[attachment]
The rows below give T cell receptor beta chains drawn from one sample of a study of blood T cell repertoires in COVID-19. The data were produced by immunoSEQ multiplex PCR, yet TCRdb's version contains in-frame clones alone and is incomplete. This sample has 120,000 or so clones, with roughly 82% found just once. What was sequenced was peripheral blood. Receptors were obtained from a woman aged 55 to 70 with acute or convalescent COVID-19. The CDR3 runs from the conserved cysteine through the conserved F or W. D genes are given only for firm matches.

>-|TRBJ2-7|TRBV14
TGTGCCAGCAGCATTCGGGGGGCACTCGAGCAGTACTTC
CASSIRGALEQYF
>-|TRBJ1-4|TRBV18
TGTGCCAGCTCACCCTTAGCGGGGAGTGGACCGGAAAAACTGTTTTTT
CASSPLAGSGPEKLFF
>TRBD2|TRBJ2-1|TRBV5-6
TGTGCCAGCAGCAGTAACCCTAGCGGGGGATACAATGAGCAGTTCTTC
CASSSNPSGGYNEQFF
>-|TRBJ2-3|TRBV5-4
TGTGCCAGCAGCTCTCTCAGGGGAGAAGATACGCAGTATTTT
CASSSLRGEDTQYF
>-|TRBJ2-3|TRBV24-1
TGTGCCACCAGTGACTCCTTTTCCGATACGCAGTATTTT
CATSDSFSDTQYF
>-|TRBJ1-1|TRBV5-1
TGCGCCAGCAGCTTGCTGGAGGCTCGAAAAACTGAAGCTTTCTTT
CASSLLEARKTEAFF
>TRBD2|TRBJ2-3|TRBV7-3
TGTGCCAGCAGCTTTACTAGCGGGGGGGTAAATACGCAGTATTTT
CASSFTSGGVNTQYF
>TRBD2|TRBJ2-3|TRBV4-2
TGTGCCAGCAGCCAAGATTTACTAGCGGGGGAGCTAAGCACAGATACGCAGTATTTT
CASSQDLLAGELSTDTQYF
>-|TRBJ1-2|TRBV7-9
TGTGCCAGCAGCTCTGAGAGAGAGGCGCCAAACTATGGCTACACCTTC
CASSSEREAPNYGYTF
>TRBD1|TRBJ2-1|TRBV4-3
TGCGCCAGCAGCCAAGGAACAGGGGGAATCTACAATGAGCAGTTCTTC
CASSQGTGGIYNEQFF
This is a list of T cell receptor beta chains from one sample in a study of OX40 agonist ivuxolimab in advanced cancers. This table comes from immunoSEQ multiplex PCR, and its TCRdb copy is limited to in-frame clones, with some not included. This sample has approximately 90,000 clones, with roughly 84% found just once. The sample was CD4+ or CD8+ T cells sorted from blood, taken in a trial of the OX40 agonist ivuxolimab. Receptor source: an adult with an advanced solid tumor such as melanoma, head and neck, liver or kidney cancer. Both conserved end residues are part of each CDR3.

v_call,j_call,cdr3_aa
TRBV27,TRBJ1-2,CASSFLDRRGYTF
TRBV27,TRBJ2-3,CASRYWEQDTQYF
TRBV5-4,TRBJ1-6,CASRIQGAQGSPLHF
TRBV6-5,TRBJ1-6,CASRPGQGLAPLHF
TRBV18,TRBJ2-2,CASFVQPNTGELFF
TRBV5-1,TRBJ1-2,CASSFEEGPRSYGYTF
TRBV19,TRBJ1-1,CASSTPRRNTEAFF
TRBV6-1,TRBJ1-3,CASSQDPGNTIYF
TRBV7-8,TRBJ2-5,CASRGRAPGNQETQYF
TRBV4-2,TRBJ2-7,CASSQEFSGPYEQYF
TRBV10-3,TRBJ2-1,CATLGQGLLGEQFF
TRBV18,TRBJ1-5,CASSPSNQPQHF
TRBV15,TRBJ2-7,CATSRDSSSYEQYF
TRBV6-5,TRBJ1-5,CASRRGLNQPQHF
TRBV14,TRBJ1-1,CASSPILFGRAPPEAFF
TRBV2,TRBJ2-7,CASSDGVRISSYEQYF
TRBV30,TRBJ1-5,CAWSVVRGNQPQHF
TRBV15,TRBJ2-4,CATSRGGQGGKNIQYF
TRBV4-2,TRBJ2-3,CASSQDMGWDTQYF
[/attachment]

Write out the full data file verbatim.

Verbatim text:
The rows below give T cell receptor beta chains drawn from one sample of a study of blood T cell repertoires in COVID-19. The data were produced by immunoSEQ multiplex PCR, yet TCRdb's version contains in-frame clones alone and is incomplete. This sample has 120,000 or so clones, with roughly 82% found just once. What was sequenced was peripheral blood. Receptors were obtained from a woman aged 55 to 70 with acute or convalescent COVID-19. The CDR3 runs from the conserved cysteine through the conserved F or W. D genes are given only for firm matches.

>-|TRBJ2-7|TRBV14
TGTGCCAGCAGCATTCGGGGGGCACTCGAGCAGTACTTC
CASSIRGALEQYF
>-|TRBJ1-4|TRBV18
TGTGCCAGCTCACCCTTAGCGGGGAGTGGACCGGAAAAACTGTTTTTT
CASSPLAGSGPEKLFF
>TRBD2|TRBJ2-1|TRBV5-6
TGTGCCAGCAGCAGTAACCCTAGCGGGGGATACAATGAGCAGTTCTTC
CASSSNPSGGYNEQFF
>-|TRBJ2-3|TRBV5-4
TGTGCCAGCAGCTCTCTCAGGGGAGAAGATACGCAGTATTTT
CASSSLRGEDTQYF
>-|TRBJ2-3|TRBV24-1
TGTGCCACCAGTGACTCCTTTTCCGATACGCAGTATTTT
CATSDSFSDTQYF
>-|TRBJ1-1|TRBV5-1
TGCGCCAGCAGCTTGCTGGAGGCTCGAAAAACTGAAGCTTTCTTT
CASSLLEARKTEAFF
>TRBD2|TRBJ2-3|TRBV7-3
TGTGCCAGCAGCTTTACTAGCGGGGGGGTAAATACGCAGTATTTT
CASSFTSGGVNTQYF
>TRBD2|TRBJ2-3|TRBV4-2
TGTGCCAGCAGCCAAGATTTACTAGCGGGGGAGCTAAGCACAGATACGCAGTATTTT
CASSQDLLAGELSTDTQYF
>-|TRBJ1-2|TRBV7-9
TGTGCCAGCAGCTCTGAGAGAGAGGCGCCAAACTATGGCTACACCTTC
CASSSEREAPNYGYTF
>TRBD1|TRBJ2-1|TRBV4-3
TGCGCCAGCAGCCAAGGAACAGGGGGAATCTACAATGAGCAGTTCTTC
CASSQGTGGIYNEQFF
This is a list of T cell receptor beta chains from one sample in a study of OX40 agonist ivuxolimab in advanced cancers. This table comes from immunoSEQ multiplex PCR, and its TCRdb copy is limited to in-frame clones, with some not included. This sample has approximately 90,000 clones, with roughly 84% found just once. The sample was CD4+ or CD8+ T cells sorted from blood, taken in a trial of the OX40 agonist ivuxolimab. Receptor source: an adult with an advanced solid tumor such as melanoma, head and neck, liver or kidney cancer. Both conserved end residues are part of each CDR3.

v_call,j_call,cdr3_aa
TRBV27,TRBJ1-2,CASSFLDRRGYTF
TRBV27,TRBJ2-3,CASRYWEQDTQYF
TRBV5-4,TRBJ1-6,CASRIQGAQGSPLHF
TRBV6-5,TRBJ1-6,CASRPGQGLAPLHF
TRBV18,TRBJ2-2,CASFVQPNTGELFF
TRBV5-1,TRBJ1-2,CASSFEEGPRSYGYTF
TRBV19,TRBJ1-1,CASSTPRRNTEAFF
TRBV6-1,TRBJ1-3,CASSQDPGNTIYF
TRBV7-8,TRBJ2-5,CASRGRAPGNQETQYF
TRBV4-2,TRBJ2-7,CASSQEFSGPYEQYF
TRBV10-3,TRBJ2-1,CATLGQGLLGEQFF
TRBV18,TRBJ1-5,CASSPSNQPQHF
TRBV15,TRBJ2-7,CATSRDSSSYEQYF
TRBV6-5,TRBJ1-5,CASRRGLNQPQHF
TRBV14,TRBJ1-1,CASSPILFGRAPPEAFF
TRBV2,TRBJ2-7,CASSDGVRISSYEQYF
TRBV30,TRBJ1-5,CAWSVVRGNQPQHF
TRBV15,TRBJ2-4,CATSRGGQGGKNIQYF
TRBV4-2,TRBJ2-3,CASSQDMGWDTQYF